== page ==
TALLAHASSEE – The Florida Division of Emergency Management reminds beachgoers to use caution this week as a high risk of rip currents is expected along the east, central, and southeast Atlantic coast due to wind and ocean conditions. Strong onshore winds, lingering ocean swells, and tidal effects will combine to bring a high rip current risk to the coastlines of Volusia County through Miami-Dade County today.
These same conditions will bring a moderate risk to the beaches of Northeast Florida and the western Florida Panhandle. It is important to remember that when red flags are flying, beachgoers should remain alert while visiting these beaches.
“Various wind and ocean factors may create rough surf and dangerous rip currents along Florida’s Atlantic and Gulf coasts,” said State Meteorologist Amy Godsey. “Rip currents can be life threatening to anyone entering the water and beachgoers should remember to review the rip current outlook for their area, check the warning flag signs before entering the water and when available, swim within sight of a lifeguard.”
A rip current is a narrow, powerful current of water that runs perpendicular to the beach, out into the ocean. These currents may extend 200 to 2,500 feet (61 to 762 meters) in length, but are typically less than 30 feet (9 meters) wide. Rip currents can often move at more than 5 miles per hour (8 kilometers per hour) and are not always identifiable to the average beachgoer.
When at the beach:
Before you leave for the beach, check the local National Weather Service forecast for local beach conditions. Many offices issue a Surf Zone Forecast.
Whenever possible, swim at a lifeguard-protected beach.
Obey all instructions and orders from lifeguards and local officials. Lifeguards are trained to identify hazards. Ask a lifeguard about the conditions before entering the water. This is part of their job.
Know the meaning of and obey warnings represented by colored beach flags.
Different beaches may use different colors but a commonly used series include:
Ø Double Red: Beach is closed to the public
Ø Single Red: high hazard, e.g., strong surf or currents
Ø Yellow: medium hazard
Ø Green: Calm conditions although caution is still necessary
Ø Purple: Flown with either Red or Yellow: Dangerous marine life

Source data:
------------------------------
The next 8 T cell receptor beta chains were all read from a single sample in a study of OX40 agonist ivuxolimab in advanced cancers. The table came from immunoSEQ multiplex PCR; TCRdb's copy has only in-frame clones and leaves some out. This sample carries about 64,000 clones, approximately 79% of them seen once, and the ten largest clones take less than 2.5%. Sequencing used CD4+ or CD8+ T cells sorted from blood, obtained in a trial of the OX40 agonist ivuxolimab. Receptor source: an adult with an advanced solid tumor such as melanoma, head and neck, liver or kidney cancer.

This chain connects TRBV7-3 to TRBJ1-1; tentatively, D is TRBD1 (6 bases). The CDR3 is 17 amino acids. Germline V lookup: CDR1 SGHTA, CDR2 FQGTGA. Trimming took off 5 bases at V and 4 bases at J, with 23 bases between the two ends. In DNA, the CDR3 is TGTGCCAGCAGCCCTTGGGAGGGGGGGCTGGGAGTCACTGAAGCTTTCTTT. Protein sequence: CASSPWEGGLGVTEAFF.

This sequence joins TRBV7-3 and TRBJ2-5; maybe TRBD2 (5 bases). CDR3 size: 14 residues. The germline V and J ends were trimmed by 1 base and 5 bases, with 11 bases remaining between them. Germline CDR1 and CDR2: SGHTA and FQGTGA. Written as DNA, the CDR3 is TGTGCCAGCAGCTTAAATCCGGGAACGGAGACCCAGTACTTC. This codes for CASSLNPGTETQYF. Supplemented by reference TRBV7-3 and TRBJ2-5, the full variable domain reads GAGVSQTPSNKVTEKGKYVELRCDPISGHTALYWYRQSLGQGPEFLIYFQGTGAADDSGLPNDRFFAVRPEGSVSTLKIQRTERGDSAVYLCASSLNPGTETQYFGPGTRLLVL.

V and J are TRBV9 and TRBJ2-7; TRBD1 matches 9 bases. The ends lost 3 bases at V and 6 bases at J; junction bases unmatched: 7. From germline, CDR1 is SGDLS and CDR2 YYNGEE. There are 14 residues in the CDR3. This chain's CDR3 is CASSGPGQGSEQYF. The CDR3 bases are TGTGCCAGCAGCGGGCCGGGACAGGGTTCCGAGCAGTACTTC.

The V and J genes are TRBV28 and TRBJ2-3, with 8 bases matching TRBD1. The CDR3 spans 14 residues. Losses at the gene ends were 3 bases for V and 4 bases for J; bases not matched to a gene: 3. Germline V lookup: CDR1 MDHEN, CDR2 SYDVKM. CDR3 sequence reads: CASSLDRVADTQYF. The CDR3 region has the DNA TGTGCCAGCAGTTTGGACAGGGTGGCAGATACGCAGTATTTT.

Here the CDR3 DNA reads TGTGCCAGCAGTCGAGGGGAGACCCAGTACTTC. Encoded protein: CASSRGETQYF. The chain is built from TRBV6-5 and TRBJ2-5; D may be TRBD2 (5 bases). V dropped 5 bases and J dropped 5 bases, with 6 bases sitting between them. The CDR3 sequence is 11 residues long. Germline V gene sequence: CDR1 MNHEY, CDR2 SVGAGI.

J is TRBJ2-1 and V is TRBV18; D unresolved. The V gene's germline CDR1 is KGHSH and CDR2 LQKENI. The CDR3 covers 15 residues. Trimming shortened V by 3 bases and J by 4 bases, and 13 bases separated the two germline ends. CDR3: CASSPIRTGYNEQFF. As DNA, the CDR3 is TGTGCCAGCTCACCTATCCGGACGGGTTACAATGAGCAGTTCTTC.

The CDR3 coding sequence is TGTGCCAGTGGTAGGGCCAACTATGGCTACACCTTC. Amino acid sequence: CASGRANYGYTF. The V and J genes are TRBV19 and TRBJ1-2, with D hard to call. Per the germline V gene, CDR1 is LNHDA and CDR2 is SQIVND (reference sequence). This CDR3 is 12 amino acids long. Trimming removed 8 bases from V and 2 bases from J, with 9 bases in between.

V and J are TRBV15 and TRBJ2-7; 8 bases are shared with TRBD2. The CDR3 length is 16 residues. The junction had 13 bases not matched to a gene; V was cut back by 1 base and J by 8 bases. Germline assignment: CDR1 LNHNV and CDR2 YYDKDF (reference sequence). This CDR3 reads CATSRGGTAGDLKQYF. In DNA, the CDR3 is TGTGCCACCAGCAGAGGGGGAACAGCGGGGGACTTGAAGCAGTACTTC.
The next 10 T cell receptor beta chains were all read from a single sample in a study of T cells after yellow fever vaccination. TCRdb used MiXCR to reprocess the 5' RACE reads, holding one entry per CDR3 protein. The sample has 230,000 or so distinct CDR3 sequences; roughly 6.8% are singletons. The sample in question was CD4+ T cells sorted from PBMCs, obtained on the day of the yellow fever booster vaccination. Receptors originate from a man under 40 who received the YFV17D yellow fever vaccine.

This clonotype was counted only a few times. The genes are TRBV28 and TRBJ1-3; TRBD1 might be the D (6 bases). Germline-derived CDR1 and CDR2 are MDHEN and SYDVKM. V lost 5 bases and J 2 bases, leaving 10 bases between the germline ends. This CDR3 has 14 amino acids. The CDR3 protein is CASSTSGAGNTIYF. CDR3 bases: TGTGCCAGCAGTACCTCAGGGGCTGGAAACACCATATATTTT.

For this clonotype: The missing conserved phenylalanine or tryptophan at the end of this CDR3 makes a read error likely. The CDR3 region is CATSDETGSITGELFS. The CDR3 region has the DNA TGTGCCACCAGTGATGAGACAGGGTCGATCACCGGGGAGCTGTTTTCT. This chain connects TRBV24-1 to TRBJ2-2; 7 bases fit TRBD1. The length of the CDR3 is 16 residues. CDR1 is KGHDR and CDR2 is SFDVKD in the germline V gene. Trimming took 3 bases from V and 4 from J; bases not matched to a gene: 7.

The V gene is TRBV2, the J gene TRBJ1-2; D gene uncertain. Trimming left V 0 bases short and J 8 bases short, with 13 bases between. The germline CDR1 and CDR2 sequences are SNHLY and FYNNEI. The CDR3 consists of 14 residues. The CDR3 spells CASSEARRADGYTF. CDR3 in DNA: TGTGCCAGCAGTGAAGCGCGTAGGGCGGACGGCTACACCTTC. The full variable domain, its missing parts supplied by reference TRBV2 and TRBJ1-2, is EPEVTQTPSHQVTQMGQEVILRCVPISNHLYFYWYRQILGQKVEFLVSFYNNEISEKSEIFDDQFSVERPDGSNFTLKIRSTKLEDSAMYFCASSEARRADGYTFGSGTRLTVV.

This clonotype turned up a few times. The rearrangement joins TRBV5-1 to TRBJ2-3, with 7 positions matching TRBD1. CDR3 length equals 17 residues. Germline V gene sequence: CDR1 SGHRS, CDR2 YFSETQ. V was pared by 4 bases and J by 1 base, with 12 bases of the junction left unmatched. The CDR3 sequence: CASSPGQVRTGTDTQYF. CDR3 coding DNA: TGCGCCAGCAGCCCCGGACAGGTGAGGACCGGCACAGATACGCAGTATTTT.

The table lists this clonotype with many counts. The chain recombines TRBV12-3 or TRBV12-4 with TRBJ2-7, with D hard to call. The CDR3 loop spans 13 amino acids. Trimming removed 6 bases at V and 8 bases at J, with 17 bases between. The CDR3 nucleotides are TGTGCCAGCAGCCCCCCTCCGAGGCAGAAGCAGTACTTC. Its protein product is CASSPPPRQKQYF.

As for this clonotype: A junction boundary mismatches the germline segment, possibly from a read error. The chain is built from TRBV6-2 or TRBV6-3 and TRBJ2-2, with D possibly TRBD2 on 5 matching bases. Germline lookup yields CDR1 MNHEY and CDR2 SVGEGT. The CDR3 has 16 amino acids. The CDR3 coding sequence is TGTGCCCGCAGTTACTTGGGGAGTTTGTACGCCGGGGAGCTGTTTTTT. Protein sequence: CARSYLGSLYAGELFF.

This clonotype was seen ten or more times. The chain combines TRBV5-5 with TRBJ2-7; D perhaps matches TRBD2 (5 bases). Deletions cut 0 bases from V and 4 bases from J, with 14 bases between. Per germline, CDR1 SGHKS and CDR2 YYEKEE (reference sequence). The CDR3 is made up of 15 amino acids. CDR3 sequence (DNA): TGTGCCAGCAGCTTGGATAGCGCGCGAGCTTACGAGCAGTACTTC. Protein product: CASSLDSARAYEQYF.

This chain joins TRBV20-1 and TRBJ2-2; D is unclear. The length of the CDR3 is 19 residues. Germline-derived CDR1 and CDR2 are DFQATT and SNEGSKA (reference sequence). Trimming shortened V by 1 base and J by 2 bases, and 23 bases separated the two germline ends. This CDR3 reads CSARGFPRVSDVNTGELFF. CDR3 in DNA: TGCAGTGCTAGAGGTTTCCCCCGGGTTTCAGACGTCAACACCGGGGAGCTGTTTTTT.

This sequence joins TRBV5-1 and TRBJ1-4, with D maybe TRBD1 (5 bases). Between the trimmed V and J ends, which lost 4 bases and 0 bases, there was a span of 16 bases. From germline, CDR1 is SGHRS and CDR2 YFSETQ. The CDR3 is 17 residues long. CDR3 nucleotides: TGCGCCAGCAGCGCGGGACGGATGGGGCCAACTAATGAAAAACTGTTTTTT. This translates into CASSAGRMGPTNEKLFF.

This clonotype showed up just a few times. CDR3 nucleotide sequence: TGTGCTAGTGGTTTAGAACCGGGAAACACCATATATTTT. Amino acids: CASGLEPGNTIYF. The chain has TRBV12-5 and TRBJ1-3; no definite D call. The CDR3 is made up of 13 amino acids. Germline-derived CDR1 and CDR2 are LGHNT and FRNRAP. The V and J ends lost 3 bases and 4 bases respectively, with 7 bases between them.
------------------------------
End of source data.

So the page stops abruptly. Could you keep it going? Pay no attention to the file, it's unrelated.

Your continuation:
Learn how to swim in the surf. It’s not the same as swimming in a pool or lake. Never swim alone.
Stay at least 100 feet away from piers and jetties. Permanent rip currents often exist alongside these structures.
Pay especially close attention to children and persons who are elderly when at the beach. Even in shallow water, wave action can cause loss of footing.
Be cautious. Always assume rip currents are present even if you don’t see them.
If caught in a rip current:
DON’T PANIC. The rip won’t pull you under the water. It will just carry you seaward. Remain calm to conserve energy and think clearly.
NEVER swim against the rip. Stay afloat, go with the flow and signal for help.
Swim out of the current in a direction following the shoreline. When out of the current, swim at an angle–away from the current–towards shore.
Think of a rip current like a treadmill that cannot be turned off, which you need to step to the side of.
If you are unable to swim out of the rip current, float or calmly tread water. Rip current strength eventually subsides offshore. When it does, swim toward shore.
Draw attention to yourself: face the shore, wave your arms, and yell for help.
If you see someone in trouble, don’t become a victim too:
Get help from a lifeguard.
If a lifeguard is not available, have someone call 9-1-1.
Throw the rip current victim something that floats–a lifejacket, a cooler, an inflatable ball.
Yell instructions on how to escape.
Remember, many people drown while trying to save someone else from a rip current.
Beachgoers who want to learn more about rip currents can visit www.ripcurrents.noaa.gov. Boaters can go to www.srh.noaa.gov/wml to check the current marine conditions and updated forecasts. For more information on the Florida Division of Emergency Management and to GET A PLAN! visit www.FloridaDisaster.org. Follow us on Twitter at www.Twitter.com/FLSERT and on Facebook at www.Facebook.com/FloridaSERT.